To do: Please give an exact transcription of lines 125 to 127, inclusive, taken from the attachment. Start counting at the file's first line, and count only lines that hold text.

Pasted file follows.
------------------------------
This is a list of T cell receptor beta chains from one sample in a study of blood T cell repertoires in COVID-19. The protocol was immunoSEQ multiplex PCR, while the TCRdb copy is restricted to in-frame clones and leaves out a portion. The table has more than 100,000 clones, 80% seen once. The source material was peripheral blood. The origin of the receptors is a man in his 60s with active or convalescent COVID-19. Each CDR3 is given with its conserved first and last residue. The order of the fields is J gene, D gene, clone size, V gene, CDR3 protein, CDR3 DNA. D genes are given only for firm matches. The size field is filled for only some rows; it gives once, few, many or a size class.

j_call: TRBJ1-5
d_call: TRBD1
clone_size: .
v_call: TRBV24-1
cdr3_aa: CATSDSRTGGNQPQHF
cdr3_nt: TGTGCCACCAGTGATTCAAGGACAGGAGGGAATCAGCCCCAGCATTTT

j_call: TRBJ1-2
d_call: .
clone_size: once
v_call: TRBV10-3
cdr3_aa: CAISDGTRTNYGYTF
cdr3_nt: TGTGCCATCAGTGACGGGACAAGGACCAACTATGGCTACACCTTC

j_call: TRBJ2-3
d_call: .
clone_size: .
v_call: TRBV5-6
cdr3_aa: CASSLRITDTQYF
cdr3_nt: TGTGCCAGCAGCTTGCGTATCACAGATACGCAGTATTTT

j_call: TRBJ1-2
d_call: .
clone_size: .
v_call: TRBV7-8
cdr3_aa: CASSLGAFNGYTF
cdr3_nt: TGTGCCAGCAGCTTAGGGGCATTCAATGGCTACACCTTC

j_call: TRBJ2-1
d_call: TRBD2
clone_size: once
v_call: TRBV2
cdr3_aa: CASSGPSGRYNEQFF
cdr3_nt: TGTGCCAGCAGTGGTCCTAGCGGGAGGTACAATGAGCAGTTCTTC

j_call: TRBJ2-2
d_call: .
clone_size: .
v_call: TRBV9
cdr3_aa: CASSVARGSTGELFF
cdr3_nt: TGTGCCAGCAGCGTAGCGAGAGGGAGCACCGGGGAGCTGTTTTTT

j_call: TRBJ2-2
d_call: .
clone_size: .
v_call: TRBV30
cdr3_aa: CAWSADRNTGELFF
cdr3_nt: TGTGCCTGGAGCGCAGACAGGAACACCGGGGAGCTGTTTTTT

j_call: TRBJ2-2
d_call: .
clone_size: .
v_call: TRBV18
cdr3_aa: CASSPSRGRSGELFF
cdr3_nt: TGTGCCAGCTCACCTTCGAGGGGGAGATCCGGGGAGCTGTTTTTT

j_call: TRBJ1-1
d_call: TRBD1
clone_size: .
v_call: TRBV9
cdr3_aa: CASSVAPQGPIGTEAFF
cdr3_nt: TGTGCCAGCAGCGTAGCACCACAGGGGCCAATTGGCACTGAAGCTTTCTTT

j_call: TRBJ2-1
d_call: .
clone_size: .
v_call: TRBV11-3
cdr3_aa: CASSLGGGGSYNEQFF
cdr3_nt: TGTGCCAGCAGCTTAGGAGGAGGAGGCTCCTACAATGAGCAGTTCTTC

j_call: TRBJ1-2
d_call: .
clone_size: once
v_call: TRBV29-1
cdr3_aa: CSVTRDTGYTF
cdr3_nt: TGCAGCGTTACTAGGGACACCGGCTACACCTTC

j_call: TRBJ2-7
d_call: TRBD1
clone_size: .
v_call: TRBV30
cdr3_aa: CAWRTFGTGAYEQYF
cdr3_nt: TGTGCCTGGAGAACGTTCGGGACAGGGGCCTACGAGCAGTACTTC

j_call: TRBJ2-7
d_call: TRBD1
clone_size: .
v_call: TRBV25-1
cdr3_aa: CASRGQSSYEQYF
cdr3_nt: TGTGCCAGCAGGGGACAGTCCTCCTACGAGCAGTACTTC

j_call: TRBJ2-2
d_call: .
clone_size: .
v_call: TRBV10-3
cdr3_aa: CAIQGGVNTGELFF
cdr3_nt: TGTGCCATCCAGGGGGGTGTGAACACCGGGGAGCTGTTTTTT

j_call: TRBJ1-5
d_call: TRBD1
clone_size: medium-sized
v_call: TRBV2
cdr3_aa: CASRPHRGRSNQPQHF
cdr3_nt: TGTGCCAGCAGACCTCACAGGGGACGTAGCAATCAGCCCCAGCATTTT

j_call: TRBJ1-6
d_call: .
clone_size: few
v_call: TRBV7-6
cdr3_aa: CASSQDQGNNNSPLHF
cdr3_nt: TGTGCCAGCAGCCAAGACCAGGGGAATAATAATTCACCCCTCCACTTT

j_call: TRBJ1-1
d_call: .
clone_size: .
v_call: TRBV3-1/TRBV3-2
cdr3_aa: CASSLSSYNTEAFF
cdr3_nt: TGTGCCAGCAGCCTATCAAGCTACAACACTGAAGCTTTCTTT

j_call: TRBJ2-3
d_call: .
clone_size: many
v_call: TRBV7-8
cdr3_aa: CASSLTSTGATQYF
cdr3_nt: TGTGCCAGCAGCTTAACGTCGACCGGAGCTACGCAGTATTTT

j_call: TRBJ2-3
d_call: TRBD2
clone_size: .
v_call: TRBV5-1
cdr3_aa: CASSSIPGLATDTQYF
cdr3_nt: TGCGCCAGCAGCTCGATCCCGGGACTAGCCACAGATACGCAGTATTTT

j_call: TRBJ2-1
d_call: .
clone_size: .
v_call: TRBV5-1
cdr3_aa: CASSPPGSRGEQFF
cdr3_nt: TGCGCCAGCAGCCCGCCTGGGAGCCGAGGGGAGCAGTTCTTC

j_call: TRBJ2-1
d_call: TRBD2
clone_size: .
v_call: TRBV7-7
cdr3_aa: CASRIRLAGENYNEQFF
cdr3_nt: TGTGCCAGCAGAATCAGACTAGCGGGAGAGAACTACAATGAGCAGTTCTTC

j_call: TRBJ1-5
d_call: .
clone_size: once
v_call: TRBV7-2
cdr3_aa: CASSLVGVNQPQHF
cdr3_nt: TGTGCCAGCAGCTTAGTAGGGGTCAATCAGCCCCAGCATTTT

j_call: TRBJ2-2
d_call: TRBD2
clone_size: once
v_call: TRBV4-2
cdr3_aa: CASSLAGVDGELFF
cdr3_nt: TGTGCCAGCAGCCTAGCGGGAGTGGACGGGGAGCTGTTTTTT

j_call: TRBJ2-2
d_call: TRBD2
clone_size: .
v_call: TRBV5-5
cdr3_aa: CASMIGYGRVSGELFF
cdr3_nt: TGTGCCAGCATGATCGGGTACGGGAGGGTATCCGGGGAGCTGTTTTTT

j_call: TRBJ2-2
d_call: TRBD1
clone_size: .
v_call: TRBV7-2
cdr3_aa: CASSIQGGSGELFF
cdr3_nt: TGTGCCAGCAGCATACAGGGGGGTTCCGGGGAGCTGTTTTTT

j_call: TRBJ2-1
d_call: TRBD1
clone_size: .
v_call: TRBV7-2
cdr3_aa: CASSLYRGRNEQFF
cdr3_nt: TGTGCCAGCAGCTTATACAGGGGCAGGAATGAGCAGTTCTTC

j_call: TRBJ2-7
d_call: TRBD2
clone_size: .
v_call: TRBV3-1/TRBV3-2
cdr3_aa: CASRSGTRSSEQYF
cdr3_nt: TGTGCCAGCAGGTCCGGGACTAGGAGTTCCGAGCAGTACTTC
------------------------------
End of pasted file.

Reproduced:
v_call: TRBV7-7
cdr3_aa: CASRIRLAGENYNEQFF
cdr3_nt: TGTGCCAGCAGAATCAGACTAGCGGGAGAGAACTACAATGAGCAGTTCTTC